What is EMDR?
EMDR stands for Eye Movement Desensitization and Reprocessing. This form of therapy is an integrative psychotherapy approach that has been extensively researched and proven effective for the treatment of trauma and other psychological stress. EMDR differs from talk therapy but can produce powerful results in a short period of time. Significant progress can be achieved in one or several sessions compared with months or years of past treatment. The type of issue being addressed and life circumstances will impact the course of treatment.
When we experience a trauma or a distressing event, our brain processes the information and memory differently than normal and neutral events. This event, as well as the images, sounds, smells, and feelings associated with it all become "stuck." This can cause remembering the trauma to bring back strong emotions and body sensations and may include re-experiencing the event or the emotions when triggered. As a result, our unresolved memories can have a lasting negative effect that interferes how we view the world and relate to others.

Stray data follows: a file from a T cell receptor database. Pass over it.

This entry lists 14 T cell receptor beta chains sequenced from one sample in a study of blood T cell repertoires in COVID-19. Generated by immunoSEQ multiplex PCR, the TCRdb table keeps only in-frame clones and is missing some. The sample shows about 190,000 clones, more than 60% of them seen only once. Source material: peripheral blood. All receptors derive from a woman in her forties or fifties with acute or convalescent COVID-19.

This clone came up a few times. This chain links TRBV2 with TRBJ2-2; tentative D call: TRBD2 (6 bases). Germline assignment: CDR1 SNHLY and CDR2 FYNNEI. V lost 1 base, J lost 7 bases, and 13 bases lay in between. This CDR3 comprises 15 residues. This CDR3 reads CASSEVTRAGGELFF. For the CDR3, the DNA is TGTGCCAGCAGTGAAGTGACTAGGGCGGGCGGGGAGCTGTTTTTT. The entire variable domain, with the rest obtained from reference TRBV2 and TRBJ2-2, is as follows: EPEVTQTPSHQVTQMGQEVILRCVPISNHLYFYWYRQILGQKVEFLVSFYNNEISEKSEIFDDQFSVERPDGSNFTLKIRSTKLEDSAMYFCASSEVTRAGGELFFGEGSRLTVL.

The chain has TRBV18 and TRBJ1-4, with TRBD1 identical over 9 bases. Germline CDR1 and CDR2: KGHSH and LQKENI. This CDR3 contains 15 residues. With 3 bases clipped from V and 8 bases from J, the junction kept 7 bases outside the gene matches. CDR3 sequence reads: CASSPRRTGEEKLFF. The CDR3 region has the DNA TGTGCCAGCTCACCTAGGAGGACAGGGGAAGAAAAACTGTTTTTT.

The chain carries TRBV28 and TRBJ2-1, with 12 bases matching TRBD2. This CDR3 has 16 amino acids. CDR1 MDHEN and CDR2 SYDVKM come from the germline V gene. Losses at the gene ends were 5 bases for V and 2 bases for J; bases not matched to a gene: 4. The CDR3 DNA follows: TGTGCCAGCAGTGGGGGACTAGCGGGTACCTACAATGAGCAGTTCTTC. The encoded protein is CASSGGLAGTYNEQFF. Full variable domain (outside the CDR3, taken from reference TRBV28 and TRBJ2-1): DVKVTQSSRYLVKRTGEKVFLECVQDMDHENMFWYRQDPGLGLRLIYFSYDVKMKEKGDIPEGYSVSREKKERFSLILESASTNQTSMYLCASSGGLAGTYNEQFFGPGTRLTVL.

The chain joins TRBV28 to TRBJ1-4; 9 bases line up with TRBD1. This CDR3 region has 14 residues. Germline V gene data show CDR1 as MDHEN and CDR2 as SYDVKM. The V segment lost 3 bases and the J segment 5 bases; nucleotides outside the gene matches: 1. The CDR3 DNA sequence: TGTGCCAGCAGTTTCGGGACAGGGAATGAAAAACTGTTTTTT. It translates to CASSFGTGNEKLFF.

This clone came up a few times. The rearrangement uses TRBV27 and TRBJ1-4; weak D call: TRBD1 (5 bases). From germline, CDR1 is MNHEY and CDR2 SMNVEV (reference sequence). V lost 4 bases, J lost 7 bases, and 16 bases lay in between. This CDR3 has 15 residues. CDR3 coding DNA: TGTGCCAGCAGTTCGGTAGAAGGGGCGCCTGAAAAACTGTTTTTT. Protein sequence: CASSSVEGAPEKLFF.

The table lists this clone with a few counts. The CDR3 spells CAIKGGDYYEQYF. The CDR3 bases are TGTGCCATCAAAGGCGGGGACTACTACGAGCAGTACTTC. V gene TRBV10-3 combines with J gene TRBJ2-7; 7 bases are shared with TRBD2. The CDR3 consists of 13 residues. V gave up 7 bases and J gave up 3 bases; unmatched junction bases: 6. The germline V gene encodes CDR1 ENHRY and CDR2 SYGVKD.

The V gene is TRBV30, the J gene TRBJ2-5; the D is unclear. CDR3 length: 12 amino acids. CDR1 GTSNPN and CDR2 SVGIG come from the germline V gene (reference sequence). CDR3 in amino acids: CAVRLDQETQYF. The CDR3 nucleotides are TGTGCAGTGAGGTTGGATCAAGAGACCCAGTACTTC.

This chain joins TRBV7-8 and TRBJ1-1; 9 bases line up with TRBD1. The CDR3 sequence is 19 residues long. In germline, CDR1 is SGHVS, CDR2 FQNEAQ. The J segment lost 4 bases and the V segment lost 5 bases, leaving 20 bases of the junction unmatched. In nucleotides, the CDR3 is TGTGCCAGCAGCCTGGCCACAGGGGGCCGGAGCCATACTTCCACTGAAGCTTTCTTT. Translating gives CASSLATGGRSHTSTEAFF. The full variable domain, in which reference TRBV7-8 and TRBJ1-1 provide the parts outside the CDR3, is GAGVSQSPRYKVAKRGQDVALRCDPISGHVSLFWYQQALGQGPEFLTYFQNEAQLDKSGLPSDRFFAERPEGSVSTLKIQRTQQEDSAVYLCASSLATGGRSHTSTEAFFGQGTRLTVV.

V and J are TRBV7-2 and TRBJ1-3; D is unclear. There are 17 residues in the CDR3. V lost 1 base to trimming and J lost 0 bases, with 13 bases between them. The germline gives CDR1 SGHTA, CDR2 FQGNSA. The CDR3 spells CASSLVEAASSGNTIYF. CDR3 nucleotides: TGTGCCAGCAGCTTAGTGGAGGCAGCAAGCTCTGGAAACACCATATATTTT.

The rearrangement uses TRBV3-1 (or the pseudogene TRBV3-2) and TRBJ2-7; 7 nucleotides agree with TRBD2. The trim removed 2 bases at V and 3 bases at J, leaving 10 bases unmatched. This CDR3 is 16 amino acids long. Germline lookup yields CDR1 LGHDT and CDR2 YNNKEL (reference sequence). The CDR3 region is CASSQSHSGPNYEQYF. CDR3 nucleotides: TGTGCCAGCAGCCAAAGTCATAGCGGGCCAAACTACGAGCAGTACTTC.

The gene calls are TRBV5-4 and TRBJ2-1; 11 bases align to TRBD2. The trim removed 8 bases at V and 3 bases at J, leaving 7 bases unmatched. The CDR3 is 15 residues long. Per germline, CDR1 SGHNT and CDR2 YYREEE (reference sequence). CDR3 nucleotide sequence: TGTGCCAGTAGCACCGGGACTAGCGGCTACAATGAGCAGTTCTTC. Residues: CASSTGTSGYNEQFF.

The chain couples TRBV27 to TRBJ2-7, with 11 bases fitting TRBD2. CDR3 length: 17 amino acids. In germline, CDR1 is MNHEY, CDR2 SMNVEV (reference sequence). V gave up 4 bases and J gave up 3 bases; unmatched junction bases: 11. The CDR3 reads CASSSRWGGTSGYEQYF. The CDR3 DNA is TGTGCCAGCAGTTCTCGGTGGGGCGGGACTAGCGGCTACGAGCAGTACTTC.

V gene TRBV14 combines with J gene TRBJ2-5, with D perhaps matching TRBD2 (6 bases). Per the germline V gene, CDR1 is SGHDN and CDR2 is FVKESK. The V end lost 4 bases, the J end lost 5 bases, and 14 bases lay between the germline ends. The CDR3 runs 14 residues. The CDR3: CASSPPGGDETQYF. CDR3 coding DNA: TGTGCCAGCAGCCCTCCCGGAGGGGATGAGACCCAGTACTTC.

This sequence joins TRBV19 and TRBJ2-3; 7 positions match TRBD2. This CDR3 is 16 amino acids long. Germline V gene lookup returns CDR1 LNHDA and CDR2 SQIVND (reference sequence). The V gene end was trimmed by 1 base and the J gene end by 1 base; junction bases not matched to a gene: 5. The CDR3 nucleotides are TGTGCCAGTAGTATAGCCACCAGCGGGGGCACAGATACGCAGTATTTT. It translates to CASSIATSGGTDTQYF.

EMDR uses Bilateral Stimulation (BLS) to produce several positive results including:
-Relaxation, decreased worry, and decreased physiological arousal
-Increased flexibility (your thoughts become less ‘stuck’ on whatever was bothering you)
-Distancing effect (the problem seems smaller or further away)
In this way, EMDR allows the brain to do the healing. This therapeutic approach seems to have a direct effect on the way the brain processes information. EMDR replicates what occurs naturally during dreaming or REM sleep, allowing for consolidation of memories and adaptive information processing. The adverse life experience won't go away, but after EMDR therapy the negative associations are replaced with healthier and less distressing ways of thinking about this experience.